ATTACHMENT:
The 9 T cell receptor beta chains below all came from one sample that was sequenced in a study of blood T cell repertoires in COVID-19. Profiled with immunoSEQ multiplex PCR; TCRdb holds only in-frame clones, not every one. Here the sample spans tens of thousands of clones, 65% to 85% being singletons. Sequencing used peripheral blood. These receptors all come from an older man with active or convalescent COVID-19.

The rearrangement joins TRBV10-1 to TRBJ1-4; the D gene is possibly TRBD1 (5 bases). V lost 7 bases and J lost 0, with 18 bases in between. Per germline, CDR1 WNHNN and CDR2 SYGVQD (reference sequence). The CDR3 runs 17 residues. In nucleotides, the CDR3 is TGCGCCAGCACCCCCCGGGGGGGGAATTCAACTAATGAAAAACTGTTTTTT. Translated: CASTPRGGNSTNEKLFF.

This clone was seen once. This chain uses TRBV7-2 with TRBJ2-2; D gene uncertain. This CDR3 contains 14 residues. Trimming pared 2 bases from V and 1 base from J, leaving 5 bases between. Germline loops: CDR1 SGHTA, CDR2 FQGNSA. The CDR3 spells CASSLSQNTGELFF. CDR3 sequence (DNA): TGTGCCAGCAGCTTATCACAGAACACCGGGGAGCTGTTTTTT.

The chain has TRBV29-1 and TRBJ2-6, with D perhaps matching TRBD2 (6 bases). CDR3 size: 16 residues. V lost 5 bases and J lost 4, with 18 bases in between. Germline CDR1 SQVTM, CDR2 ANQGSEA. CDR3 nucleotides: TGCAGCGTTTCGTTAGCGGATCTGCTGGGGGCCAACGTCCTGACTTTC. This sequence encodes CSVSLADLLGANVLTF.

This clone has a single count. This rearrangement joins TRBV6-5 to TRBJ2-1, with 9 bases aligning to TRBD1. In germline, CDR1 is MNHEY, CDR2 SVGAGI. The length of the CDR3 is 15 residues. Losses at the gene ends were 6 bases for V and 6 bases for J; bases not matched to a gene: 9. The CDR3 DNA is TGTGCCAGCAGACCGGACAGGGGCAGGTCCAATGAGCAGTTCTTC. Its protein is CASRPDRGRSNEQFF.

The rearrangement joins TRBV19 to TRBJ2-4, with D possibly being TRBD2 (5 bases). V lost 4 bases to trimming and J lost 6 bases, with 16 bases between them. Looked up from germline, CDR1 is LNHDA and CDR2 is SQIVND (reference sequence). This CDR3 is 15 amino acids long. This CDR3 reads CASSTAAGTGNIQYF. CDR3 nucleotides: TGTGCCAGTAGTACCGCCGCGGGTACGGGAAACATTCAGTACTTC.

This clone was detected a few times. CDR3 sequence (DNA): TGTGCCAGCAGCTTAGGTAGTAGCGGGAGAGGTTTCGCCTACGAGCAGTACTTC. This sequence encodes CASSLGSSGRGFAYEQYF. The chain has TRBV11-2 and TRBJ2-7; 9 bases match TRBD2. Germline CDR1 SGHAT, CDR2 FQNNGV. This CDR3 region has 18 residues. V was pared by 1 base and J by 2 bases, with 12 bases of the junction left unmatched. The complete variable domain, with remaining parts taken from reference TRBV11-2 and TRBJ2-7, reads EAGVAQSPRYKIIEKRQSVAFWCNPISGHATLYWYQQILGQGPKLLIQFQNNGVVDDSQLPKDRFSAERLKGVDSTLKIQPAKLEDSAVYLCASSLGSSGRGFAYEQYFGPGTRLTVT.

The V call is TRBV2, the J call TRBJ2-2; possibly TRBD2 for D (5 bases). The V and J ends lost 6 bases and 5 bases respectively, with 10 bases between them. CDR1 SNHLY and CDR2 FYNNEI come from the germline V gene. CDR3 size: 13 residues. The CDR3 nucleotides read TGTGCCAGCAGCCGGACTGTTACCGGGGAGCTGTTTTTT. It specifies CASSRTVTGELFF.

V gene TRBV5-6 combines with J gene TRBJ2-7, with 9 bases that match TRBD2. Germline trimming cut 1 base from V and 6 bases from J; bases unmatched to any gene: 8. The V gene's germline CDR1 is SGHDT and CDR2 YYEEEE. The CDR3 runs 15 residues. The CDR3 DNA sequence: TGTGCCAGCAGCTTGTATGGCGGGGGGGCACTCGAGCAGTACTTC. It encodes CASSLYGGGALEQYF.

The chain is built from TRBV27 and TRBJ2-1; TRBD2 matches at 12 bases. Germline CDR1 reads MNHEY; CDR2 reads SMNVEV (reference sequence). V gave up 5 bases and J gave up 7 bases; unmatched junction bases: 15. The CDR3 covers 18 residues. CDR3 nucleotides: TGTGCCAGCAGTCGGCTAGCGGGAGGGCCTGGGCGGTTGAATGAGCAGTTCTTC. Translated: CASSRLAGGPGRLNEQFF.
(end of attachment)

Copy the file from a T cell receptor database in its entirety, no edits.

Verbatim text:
The 9 T cell receptor beta chains below all came from one sample that was sequenced in a study of blood T cell repertoires in COVID-19. Profiled with immunoSEQ multiplex PCR; TCRdb holds only in-frame clones, not every one. Here the sample spans tens of thousands of clones, 65% to 85% being singletons. Sequencing used peripheral blood. These receptors all come from an older man with active or convalescent COVID-19.

The rearrangement joins TRBV10-1 to TRBJ1-4; the D gene is possibly TRBD1 (5 bases). V lost 7 bases and J lost 0, with 18 bases in between. Per germline, CDR1 WNHNN and CDR2 SYGVQD (reference sequence). The CDR3 runs 17 residues. In nucleotides, the CDR3 is TGCGCCAGCACCCCCCGGGGGGGGAATTCAACTAATGAAAAACTGTTTTTT. Translated: CASTPRGGNSTNEKLFF.

This clone was seen once. This chain uses TRBV7-2 with TRBJ2-2; D gene uncertain. This CDR3 contains 14 residues. Trimming pared 2 bases from V and 1 base from J, leaving 5 bases between. Germline loops: CDR1 SGHTA, CDR2 FQGNSA. The CDR3 spells CASSLSQNTGELFF. CDR3 sequence (DNA): TGTGCCAGCAGCTTATCACAGAACACCGGGGAGCTGTTTTTT.

The chain has TRBV29-1 and TRBJ2-6, with D perhaps matching TRBD2 (6 bases). CDR3 size: 16 residues. V lost 5 bases and J lost 4, with 18 bases in between. Germline CDR1 SQVTM, CDR2 ANQGSEA. CDR3 nucleotides: TGCAGCGTTTCGTTAGCGGATCTGCTGGGGGCCAACGTCCTGACTTTC. This sequence encodes CSVSLADLLGANVLTF.

This clone has a single count. This rearrangement joins TRBV6-5 to TRBJ2-1, with 9 bases aligning to TRBD1. In germline, CDR1 is MNHEY, CDR2 SVGAGI. The length of the CDR3 is 15 residues. Losses at the gene ends were 6 bases for V and 6 bases for J; bases not matched to a gene: 9. The CDR3 DNA is TGTGCCAGCAGACCGGACAGGGGCAGGTCCAATGAGCAGTTCTTC. Its protein is CASRPDRGRSNEQFF.

The rearrangement joins TRBV19 to TRBJ2-4, with D possibly being TRBD2 (5 bases). V lost 4 bases to trimming and J lost 6 bases, with 16 bases between them. Looked up from germline, CDR1 is LNHDA and CDR2 is SQIVND (reference sequence). This CDR3 is 15 amino acids long. This CDR3 reads CASSTAAGTGNIQYF. CDR3 nucleotides: TGTGCCAGTAGTACCGCCGCGGGTACGGGAAACATTCAGTACTTC.

This clone was detected a few times. CDR3 sequence (DNA): TGTGCCAGCAGCTTAGGTAGTAGCGGGAGAGGTTTCGCCTACGAGCAGTACTTC. This sequence encodes CASSLGSSGRGFAYEQYF. The chain has TRBV11-2 and TRBJ2-7; 9 bases match TRBD2. Germline CDR1 SGHAT, CDR2 FQNNGV. This CDR3 region has 18 residues. V was pared by 1 base and J by 2 bases, with 12 bases of the junction left unmatched. The complete variable domain, with remaining parts taken from reference TRBV11-2 and TRBJ2-7, reads EAGVAQSPRYKIIEKRQSVAFWCNPISGHATLYWYQQILGQGPKLLIQFQNNGVVDDSQLPKDRFSAERLKGVDSTLKIQPAKLEDSAVYLCASSLGSSGRGFAYEQYFGPGTRLTVT.

The V call is TRBV2, the J call TRBJ2-2; possibly TRBD2 for D (5 bases). The V and J ends lost 6 bases and 5 bases respectively, with 10 bases between them. CDR1 SNHLY and CDR2 FYNNEI come from the germline V gene. CDR3 size: 13 residues. The CDR3 nucleotides read TGTGCCAGCAGCCGGACTGTTACCGGGGAGCTGTTTTTT. It specifies CASSRTVTGELFF.

V gene TRBV5-6 combines with J gene TRBJ2-7, with 9 bases that match TRBD2. Germline trimming cut 1 base from V and 6 bases from J; bases unmatched to any gene: 8. The V gene's germline CDR1 is SGHDT and CDR2 YYEEEE. The CDR3 runs 15 residues. The CDR3 DNA sequence: TGTGCCAGCAGCTTGTATGGCGGGGGGGCACTCGAGCAGTACTTC. It encodes CASSLYGGGALEQYF.

The chain is built from TRBV27 and TRBJ2-1; TRBD2 matches at 12 bases. Germline CDR1 reads MNHEY; CDR2 reads SMNVEV (reference sequence). V gave up 5 bases and J gave up 7 bases; unmatched junction bases: 15. The CDR3 covers 18 residues. CDR3 nucleotides: TGTGCCAGCAGTCGGCTAGCGGGAGGGCCTGGGCGGTTGAATGAGCAGTTCTTC. Translated: CASSRLAGGPGRLNEQFF.